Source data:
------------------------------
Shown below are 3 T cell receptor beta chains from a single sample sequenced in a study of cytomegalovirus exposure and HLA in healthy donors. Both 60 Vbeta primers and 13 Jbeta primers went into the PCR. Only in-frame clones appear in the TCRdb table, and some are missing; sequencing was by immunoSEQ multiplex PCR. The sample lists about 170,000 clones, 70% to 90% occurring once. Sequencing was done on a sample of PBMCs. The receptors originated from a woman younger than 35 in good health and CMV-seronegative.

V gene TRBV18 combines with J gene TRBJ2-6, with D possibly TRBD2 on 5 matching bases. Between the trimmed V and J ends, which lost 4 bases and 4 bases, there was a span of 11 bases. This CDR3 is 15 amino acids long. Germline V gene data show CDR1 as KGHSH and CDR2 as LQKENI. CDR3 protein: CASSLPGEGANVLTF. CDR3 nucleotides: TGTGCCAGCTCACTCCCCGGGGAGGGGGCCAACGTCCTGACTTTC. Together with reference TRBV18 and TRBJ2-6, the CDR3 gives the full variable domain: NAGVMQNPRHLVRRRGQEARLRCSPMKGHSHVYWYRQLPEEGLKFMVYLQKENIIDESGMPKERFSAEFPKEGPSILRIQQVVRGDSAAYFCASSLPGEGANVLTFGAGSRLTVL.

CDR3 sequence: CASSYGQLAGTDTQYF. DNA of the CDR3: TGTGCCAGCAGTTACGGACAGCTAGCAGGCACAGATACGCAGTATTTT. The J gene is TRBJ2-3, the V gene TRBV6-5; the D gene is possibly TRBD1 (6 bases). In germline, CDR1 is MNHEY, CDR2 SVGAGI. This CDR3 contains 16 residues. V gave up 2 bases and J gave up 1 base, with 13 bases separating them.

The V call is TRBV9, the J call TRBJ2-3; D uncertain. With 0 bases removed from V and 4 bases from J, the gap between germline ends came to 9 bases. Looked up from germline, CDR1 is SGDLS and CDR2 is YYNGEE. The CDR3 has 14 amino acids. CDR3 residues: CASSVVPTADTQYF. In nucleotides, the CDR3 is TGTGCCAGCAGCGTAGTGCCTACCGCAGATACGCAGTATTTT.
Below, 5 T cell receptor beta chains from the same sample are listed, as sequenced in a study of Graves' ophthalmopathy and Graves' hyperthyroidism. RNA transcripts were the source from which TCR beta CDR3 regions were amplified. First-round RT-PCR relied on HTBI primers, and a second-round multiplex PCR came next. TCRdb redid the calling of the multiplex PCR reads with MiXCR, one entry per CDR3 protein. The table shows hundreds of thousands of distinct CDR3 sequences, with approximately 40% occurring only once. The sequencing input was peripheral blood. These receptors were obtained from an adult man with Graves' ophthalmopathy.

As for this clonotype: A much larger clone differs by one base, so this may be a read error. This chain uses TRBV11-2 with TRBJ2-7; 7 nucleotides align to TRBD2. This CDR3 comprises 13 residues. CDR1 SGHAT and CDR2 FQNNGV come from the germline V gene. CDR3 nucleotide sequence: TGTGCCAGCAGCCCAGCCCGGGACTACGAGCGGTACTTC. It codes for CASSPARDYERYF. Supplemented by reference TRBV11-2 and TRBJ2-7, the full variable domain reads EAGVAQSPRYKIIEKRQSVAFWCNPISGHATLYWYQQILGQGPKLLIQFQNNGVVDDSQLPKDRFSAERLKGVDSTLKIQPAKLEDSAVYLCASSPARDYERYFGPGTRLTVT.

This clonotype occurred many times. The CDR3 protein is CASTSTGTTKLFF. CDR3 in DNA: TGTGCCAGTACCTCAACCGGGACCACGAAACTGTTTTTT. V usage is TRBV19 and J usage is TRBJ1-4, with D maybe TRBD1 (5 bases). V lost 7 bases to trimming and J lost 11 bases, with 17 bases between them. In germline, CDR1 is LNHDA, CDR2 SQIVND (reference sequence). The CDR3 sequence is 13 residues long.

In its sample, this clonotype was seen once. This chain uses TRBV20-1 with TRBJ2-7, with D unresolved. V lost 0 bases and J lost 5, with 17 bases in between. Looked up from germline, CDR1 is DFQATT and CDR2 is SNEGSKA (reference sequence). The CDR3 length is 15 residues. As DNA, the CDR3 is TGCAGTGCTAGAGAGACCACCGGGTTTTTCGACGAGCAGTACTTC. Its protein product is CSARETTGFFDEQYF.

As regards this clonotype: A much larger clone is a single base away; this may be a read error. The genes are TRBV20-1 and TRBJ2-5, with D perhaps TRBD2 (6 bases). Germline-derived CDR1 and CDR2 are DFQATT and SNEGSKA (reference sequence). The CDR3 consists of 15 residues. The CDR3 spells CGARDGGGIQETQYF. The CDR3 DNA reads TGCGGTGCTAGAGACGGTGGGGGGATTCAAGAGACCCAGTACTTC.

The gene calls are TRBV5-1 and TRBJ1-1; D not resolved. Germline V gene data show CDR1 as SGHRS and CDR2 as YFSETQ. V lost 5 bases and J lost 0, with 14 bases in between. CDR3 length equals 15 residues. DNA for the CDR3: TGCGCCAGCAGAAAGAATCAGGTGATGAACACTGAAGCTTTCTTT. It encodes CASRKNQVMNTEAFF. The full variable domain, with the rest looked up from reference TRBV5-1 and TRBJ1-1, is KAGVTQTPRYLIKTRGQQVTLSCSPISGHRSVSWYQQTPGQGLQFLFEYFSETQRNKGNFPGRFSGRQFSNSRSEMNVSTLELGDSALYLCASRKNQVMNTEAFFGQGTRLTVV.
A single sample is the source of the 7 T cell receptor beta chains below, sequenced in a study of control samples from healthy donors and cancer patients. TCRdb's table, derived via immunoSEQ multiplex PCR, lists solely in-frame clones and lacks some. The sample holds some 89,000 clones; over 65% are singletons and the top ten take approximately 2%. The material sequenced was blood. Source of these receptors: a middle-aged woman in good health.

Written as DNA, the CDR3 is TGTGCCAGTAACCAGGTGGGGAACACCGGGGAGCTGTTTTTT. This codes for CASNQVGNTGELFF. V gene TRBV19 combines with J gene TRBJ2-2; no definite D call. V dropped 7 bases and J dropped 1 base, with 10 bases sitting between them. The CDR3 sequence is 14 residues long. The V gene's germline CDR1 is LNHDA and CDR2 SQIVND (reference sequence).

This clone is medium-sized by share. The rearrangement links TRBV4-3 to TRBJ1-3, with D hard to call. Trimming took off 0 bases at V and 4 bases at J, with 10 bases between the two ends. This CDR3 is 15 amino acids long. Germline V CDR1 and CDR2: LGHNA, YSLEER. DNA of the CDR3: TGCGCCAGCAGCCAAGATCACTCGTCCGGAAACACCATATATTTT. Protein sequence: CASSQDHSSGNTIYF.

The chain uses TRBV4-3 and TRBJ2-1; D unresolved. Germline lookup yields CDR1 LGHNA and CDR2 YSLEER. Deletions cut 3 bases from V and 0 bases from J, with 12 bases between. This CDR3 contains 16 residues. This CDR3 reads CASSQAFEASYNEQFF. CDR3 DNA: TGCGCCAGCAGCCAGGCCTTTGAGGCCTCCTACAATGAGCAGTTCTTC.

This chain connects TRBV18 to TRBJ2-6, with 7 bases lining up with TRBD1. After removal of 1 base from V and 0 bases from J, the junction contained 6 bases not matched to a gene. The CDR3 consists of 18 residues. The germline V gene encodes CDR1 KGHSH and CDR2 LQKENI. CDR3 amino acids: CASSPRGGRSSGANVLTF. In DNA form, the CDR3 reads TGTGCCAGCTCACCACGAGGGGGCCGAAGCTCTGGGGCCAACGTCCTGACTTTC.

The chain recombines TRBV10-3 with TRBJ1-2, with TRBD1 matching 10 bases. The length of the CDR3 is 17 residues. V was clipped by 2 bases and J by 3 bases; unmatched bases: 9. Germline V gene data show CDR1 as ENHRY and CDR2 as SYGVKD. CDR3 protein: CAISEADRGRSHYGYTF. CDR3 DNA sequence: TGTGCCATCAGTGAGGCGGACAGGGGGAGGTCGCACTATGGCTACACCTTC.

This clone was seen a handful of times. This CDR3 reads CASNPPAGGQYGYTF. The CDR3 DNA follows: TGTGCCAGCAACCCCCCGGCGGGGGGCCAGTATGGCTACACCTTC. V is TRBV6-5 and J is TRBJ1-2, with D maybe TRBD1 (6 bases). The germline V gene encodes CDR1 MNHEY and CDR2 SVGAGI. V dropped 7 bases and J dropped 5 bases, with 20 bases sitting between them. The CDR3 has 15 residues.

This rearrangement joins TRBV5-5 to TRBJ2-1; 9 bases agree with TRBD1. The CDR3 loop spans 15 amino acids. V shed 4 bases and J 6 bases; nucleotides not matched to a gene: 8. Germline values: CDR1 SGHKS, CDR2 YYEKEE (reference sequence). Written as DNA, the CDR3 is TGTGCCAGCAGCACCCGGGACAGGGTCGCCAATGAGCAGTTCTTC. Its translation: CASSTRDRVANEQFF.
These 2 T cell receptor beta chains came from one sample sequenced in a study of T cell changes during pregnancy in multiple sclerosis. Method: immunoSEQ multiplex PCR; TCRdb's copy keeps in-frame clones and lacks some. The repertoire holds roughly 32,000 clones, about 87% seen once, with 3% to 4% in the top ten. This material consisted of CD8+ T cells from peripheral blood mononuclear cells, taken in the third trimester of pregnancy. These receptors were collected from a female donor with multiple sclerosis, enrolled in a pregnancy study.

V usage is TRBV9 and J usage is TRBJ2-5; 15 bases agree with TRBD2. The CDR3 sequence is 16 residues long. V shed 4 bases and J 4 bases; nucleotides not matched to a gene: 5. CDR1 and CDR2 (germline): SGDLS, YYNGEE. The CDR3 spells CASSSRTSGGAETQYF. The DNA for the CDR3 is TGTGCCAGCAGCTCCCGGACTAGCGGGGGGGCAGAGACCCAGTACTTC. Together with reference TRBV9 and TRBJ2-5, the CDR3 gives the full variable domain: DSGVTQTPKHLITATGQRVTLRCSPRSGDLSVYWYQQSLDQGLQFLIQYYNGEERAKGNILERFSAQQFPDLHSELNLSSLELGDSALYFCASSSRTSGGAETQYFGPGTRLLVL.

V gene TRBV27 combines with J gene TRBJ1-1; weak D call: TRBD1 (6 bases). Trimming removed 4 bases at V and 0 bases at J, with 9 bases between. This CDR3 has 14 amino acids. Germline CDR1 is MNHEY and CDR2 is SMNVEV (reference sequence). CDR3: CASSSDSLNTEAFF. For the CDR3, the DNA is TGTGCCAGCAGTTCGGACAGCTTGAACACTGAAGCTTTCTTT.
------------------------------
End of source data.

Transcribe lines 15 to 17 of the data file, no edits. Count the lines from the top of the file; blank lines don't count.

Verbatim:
This chain connects TRBV18 to TRBJ2-6, with 7 bases lining up with TRBD1. After removal of 1 base from V and 0 bases from J, the junction contained 6 bases not matched to a gene. The CDR3 consists of 18 residues. The germline V gene encodes CDR1 KGHSH and CDR2 LQKENI. CDR3 amino acids: CASSPRGGRSSGANVLTF. In DNA form, the CDR3 reads TGTGCCAGCTCACCACGAGGGGGCCGAAGCTCTGGGGCCAACGTCCTGACTTTC.

The chain recombines TRBV10-3 with TRBJ1-2, with TRBD1 matching 10 bases. The length of the CDR3 is 17 residues. V was clipped by 2 bases and J by 3 bases; unmatched bases: 9. Germline V gene data show CDR1 as ENHRY and CDR2 as SYGVKD. CDR3 protein: CAISEADRGRSHYGYTF. CDR3 DNA sequence: TGTGCCATCAGTGAGGCGGACAGGGGGAGGTCGCACTATGGCTACACCTTC.

This clone was seen a handful of times. This CDR3 reads CASNPPAGGQYGYTF. The CDR3 DNA follows: TGTGCCAGCAACCCCCCGGCGGGGGGCCAGTATGGCTACACCTTC. V is TRBV6-5 and J is TRBJ1-2, with D maybe TRBD1 (6 bases). The germline V gene encodes CDR1 MNHEY and CDR2 SVGAGI. V dropped 7 bases and J dropped 5 bases, with 20 bases sitting between them. The CDR3 has 15 residues.